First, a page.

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April 29, 1892

Wednesday, April 20th.

The House opened, at four o’clock. Dr. Tait gave notice that he would, on to-morrow, ask leave to introduce a bill to amend the Public Health Act of 1880. Mr. Webber presented a petition from James Drover and others, of Hodge’s Cove, praying for a sum of money to erect a bridge across Hodge’s Cove Brook. Petitioners pointed out that the bridge was badly needed by them as they could not cross the river except by means of a boat which was not available at all times, and it was over a mile to go around by land. The bridge would prove a great benefit to the people of the locality, by enabling them to carry on their business with more despatch, besides being a great convenience to the clergymen of different denominations who visited the locality, and he hoped that, with the aid of his hon. colleagues, he would be able to meet the wishes of petitioners; also, a petition from D. Peddle and others, of Hodge’s Cove, on the subject of a road.

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June 28, 1892

Outlook for Trinity Bay_June 28 1892  OUTLOOK IN TRINITY BAY.
Prospects Greatly Improved. Better off Than for Many Years.
We are pleased to learn from one of our representatives in Trinity Bay that prospects have greatly improved there since the advent to power of the present Government, and that the people generally of that important district are better off to-day than for many years past. A few days since we published a lengthy letter from a correspondent at one of the principal settlements in the lower part of the bay, in which he spoke very encouragingly of the outlook in that section. Now our attention is called to some of the thriving harbors and hamlets further up. At Heart’s Ease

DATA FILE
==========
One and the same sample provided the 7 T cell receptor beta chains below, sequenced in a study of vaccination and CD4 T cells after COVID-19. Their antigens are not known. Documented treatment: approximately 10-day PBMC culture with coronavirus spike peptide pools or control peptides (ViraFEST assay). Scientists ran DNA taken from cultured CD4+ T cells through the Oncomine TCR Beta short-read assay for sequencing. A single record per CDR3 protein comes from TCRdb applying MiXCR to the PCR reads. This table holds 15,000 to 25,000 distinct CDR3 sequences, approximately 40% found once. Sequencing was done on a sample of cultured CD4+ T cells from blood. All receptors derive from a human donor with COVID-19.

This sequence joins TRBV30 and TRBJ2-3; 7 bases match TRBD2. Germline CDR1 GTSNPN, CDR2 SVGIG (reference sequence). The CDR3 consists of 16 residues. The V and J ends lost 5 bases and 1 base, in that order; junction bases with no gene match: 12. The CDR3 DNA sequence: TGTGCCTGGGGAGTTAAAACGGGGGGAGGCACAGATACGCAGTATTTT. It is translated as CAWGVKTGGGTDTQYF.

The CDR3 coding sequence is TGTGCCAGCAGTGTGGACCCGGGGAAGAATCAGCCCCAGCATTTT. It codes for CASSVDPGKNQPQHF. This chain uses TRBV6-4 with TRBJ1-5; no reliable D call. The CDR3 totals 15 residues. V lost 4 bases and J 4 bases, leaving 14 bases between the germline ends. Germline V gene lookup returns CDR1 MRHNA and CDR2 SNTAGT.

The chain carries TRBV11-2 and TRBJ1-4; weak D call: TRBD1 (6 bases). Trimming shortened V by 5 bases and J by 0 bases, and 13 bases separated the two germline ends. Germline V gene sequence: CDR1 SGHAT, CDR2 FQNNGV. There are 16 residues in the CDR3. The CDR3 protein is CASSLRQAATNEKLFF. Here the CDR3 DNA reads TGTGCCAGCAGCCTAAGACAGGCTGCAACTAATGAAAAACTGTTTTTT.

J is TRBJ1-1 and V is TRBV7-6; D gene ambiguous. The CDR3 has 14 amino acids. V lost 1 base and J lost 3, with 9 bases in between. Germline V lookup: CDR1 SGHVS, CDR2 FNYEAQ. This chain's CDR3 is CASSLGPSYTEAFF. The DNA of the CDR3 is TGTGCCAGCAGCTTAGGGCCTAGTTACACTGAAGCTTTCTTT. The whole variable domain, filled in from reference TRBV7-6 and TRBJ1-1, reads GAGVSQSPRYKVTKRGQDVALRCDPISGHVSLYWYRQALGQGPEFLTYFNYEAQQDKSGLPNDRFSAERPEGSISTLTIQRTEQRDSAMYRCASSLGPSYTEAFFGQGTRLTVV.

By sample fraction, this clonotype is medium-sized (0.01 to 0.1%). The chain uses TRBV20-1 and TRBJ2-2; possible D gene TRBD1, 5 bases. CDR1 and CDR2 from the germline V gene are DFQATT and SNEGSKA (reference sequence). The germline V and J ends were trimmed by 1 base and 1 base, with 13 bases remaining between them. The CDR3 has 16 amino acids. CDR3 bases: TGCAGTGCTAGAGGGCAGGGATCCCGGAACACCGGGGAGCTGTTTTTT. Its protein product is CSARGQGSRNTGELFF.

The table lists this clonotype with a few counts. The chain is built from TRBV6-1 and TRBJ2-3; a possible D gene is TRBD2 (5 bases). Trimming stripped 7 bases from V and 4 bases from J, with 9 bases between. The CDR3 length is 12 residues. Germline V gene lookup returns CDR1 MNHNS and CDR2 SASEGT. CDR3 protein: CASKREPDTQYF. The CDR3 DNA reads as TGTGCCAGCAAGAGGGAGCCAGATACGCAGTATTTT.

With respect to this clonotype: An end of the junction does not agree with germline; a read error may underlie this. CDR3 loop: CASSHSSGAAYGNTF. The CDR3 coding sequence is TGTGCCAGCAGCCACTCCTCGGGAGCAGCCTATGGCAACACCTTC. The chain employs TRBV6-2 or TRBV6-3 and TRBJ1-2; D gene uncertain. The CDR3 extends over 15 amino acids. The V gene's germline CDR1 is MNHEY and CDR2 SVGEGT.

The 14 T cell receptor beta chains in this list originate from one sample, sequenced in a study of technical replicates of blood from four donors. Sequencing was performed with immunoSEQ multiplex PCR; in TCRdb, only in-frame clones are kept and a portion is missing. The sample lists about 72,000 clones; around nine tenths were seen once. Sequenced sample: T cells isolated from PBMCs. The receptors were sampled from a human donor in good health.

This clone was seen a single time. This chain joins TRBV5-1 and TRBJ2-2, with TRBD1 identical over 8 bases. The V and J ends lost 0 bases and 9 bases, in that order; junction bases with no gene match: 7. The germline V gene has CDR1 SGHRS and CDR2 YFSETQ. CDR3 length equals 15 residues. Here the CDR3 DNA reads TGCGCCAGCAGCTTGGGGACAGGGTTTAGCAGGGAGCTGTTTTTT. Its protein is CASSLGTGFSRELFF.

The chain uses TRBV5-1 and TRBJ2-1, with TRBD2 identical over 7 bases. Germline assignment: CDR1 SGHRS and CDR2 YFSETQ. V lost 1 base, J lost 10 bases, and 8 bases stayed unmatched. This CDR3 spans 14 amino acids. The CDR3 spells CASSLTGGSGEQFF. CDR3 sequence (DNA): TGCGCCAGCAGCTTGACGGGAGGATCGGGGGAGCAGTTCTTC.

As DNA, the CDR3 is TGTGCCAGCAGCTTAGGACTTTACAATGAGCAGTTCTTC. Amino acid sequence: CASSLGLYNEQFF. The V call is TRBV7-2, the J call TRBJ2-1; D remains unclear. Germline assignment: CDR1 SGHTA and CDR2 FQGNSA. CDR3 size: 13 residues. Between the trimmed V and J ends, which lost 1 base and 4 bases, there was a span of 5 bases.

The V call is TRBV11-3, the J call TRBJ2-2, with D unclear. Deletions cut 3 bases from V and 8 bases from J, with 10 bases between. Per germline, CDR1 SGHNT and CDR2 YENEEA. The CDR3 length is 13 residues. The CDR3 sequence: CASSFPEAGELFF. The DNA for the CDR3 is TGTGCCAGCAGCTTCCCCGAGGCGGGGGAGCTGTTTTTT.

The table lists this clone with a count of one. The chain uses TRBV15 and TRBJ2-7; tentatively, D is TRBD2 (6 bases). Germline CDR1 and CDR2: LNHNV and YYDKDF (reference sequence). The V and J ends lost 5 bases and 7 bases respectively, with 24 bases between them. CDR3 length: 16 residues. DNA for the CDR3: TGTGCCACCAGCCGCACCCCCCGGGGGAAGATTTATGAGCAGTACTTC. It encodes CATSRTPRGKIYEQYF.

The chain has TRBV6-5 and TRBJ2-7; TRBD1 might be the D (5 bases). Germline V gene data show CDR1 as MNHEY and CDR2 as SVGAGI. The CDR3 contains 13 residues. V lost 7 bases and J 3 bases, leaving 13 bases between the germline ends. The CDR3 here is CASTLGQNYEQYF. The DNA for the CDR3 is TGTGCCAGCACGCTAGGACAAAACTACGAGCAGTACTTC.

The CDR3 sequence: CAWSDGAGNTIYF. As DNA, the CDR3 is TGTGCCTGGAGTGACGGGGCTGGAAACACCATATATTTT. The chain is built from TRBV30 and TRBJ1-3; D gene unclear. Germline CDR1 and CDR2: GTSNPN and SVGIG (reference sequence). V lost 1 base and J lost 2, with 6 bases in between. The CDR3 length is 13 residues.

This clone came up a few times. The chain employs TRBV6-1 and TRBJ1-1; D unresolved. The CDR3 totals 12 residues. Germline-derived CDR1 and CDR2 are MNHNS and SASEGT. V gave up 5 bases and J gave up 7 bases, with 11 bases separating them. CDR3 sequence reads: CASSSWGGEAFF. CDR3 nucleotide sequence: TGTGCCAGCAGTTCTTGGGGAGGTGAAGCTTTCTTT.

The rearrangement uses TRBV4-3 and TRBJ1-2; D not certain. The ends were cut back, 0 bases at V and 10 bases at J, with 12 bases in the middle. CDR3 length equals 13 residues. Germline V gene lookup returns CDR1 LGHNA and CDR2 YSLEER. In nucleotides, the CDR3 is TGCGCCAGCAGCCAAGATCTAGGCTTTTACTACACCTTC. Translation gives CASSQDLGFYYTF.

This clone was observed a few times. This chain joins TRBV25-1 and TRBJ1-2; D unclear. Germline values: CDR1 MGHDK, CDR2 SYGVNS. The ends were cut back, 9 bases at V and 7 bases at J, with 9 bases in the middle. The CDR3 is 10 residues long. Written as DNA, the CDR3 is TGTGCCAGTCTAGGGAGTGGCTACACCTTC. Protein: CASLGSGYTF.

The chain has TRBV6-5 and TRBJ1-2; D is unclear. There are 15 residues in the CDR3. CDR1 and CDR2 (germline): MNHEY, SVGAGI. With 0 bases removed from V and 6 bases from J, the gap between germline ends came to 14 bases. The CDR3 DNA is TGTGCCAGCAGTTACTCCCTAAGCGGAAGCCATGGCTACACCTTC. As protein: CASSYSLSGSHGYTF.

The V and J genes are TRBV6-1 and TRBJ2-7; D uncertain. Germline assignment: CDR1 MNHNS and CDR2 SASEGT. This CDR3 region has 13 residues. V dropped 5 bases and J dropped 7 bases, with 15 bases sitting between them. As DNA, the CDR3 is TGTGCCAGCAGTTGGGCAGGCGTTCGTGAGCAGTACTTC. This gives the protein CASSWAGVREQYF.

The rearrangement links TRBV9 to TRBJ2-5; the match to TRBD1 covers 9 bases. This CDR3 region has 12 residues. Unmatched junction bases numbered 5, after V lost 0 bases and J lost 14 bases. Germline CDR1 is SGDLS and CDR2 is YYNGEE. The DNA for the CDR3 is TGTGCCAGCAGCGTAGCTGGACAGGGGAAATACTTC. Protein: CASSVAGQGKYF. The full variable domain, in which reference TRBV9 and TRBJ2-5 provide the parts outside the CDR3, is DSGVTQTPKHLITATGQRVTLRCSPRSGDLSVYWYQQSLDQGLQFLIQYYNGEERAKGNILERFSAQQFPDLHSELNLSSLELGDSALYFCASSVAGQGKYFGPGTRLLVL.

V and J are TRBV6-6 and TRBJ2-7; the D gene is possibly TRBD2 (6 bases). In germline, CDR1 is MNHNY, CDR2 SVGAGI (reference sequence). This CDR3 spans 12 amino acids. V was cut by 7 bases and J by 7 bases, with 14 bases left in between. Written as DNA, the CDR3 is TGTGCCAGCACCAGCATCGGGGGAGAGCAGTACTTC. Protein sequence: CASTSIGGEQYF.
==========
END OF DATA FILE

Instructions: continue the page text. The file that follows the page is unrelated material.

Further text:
Business IS Flourishing
as everything wears a hopeful aspect. The fishery has proved very successful during the past summer, gratifying results having been realized. Shipbuilding operations, too, are actively carried on, giving employment to large numbers. Mr. Edward Spurrill is getting a schooner built. She will be upwards of fifty tons and fitted out by Mr. J. J. Morris, of Trinity. The superintendent of the work is Mr. Joseph King. Another
Handsome Schooner,
of more than sixty tons, is also on the stocks. This vessel is being built by order of Mr. Edwin Duder of this city, for Capt. Richard Seward. The builder is Mr. James Pearcey of Scilly Cove. She promises to be one of the finest schooners ever launched in Trinity Bay. Agricultural pursuits in that part of the Bay continue to be prosecuted with steadily-increasing success. The quantity of cultivated land becomes
Larger and More Productive Every Year.
The management of the Road Board fails to give satisfaction; but it is hoped the friction complained of will be removed. The hunter is abroad and meets with a fair measure of success. A great many foxes, otters and other valuable fur animals have been captured already this season. Mr. Stephen Shaw, for his own gun, has secured five foxes, two deer and one seal. Our informant says: “Mr. Robert Seward shot at a coal black fox, but it got away from him. Up to the 18th instant the weather at Heart’s Ease appeared
Altogether Like Summer,
as regards the absence of frost and snow. Robins and other little birds were flying about the gardens, and, stranger still, small fish were swimming along the shore in schools. Perhaps they were enjoying Mr. Neilson’s hospitality all the fall, and came to spend the winter months with us.”

 

 

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July 8, 1892

TERRIBLE ACCIDENT

Near Heart’ss Ease.

THREE LIVES LOST